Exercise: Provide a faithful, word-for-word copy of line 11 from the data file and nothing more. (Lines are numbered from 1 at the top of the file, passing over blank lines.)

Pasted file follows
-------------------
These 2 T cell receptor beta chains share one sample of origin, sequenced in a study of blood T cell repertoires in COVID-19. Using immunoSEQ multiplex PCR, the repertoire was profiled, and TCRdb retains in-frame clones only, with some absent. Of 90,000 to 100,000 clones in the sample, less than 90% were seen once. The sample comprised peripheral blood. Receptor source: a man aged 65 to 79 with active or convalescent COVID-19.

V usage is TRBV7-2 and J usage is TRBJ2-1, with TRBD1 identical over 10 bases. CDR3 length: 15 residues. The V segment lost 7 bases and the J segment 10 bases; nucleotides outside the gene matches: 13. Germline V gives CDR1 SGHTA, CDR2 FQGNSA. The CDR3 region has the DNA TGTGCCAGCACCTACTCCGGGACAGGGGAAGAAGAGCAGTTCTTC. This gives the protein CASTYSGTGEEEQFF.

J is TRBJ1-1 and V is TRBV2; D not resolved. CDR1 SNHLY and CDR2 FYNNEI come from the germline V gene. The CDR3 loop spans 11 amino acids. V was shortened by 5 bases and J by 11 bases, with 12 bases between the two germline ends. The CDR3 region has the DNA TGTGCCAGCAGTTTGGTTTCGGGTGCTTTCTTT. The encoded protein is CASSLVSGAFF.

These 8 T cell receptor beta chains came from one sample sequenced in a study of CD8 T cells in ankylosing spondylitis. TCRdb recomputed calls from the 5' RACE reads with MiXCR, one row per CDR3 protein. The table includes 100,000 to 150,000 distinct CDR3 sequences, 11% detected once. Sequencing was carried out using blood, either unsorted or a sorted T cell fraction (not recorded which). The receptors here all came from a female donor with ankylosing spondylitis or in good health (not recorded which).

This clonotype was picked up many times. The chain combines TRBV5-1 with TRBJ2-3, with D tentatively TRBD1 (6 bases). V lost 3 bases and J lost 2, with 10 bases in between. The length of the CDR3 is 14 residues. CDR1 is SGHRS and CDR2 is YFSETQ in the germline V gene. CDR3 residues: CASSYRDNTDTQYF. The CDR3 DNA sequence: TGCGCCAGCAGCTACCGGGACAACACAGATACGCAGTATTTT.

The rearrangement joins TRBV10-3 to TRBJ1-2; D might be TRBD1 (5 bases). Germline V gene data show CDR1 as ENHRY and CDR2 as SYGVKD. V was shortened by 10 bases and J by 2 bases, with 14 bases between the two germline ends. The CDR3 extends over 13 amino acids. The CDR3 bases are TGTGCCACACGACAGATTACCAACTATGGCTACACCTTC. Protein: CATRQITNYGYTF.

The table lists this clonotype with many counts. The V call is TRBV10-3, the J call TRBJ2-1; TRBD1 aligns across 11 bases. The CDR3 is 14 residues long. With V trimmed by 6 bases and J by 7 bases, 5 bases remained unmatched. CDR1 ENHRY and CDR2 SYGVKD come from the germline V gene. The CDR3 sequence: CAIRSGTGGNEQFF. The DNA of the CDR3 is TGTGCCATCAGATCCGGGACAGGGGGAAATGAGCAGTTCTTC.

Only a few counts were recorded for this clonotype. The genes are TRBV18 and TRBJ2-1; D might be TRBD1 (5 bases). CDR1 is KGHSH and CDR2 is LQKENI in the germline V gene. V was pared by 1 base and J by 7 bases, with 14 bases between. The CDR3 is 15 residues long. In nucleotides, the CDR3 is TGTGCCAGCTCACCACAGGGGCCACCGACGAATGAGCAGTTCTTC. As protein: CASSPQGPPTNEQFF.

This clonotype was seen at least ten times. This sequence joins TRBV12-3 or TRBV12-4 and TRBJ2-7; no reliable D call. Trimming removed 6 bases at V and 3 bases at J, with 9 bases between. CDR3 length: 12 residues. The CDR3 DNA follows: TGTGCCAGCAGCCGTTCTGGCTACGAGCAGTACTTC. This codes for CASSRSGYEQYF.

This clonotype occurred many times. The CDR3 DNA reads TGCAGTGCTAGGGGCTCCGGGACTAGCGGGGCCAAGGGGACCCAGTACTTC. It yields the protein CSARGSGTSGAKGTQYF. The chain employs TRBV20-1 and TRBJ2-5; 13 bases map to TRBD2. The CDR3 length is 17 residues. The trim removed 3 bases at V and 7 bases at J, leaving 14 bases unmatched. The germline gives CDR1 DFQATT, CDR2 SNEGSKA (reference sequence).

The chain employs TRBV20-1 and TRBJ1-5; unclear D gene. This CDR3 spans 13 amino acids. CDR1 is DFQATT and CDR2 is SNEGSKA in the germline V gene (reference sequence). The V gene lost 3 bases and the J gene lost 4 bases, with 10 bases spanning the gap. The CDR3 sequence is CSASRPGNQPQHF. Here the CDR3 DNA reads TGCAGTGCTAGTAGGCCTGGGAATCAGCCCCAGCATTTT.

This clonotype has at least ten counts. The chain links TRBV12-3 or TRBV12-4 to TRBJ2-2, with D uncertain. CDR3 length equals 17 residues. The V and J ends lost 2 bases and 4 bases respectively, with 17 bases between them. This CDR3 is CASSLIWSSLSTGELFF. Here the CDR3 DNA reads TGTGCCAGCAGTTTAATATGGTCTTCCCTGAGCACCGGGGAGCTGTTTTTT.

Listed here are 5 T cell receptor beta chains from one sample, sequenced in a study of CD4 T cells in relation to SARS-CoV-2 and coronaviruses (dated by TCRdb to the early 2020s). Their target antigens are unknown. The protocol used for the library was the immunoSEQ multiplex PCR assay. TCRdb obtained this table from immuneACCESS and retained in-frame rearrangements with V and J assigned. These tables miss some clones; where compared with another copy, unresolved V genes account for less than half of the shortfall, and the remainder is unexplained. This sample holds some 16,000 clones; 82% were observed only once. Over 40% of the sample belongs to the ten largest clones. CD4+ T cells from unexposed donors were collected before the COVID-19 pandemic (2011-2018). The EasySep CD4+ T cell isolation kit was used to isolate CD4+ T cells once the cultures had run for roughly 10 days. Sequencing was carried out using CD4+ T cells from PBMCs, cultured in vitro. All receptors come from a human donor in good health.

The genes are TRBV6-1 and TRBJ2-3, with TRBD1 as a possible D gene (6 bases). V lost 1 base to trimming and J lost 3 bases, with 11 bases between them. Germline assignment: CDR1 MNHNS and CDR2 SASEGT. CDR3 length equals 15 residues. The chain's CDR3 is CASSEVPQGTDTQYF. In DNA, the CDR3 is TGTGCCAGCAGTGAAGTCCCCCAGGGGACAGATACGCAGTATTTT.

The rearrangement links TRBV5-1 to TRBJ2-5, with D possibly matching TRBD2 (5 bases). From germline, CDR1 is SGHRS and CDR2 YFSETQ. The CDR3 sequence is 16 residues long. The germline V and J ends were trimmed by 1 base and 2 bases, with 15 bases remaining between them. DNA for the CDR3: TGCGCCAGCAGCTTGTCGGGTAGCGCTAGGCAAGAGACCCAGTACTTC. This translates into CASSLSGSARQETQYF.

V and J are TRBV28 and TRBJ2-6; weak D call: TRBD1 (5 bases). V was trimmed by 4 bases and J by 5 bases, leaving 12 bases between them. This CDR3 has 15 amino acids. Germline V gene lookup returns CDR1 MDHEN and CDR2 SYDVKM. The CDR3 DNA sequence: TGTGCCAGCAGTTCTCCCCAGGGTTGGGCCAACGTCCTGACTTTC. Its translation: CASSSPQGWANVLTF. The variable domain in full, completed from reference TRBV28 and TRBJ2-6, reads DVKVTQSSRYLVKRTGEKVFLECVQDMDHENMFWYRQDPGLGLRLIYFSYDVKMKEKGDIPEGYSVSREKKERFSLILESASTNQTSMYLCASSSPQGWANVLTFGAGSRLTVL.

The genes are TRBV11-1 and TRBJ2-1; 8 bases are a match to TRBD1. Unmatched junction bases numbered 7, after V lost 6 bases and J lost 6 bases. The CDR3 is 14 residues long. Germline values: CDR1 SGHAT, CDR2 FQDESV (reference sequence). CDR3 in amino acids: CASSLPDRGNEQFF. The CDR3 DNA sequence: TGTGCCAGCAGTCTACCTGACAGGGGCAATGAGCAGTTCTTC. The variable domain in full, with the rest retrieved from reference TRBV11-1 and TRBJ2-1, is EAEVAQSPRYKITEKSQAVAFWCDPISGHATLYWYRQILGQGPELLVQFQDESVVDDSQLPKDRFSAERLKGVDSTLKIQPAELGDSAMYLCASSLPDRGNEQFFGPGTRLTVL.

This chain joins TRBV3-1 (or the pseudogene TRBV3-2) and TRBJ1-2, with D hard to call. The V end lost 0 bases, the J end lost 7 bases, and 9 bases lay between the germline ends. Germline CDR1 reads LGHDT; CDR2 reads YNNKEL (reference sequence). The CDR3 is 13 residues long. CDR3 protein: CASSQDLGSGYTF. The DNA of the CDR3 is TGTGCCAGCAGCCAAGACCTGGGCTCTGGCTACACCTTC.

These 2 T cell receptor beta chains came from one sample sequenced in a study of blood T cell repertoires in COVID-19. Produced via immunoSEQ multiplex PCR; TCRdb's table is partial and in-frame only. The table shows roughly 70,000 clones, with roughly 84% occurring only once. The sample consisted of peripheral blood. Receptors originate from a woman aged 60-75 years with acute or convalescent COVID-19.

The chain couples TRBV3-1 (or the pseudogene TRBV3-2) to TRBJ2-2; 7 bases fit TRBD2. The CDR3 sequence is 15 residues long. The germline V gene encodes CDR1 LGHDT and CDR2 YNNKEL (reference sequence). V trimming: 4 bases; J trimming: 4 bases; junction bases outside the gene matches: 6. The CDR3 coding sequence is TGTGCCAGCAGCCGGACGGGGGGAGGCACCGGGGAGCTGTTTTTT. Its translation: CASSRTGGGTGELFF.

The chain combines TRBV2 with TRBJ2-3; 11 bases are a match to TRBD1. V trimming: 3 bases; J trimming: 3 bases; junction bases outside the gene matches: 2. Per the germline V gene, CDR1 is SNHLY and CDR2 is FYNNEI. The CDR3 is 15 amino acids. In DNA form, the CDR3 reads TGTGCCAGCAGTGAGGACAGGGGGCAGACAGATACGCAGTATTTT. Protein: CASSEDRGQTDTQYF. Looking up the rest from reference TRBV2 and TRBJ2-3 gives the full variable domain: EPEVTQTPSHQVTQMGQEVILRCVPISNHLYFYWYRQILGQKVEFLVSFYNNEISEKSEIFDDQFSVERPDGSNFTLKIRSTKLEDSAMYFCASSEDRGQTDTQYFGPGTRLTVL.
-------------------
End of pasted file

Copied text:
The chain employs TRBV20-1 and TRBJ1-5; unclear D gene. This CDR3 spans 13 amino acids. CDR1 is DFQATT and CDR2 is SNEGSKA in the germline V gene (reference sequence). The V gene lost 3 bases and the J gene lost 4 bases, with 10 bases spanning the gap. The CDR3 sequence is CSASRPGNQPQHF. Here the CDR3 DNA reads TGCAGTGCTAGTAGGCCTGGGAATCAGCCCCAGCATTTT.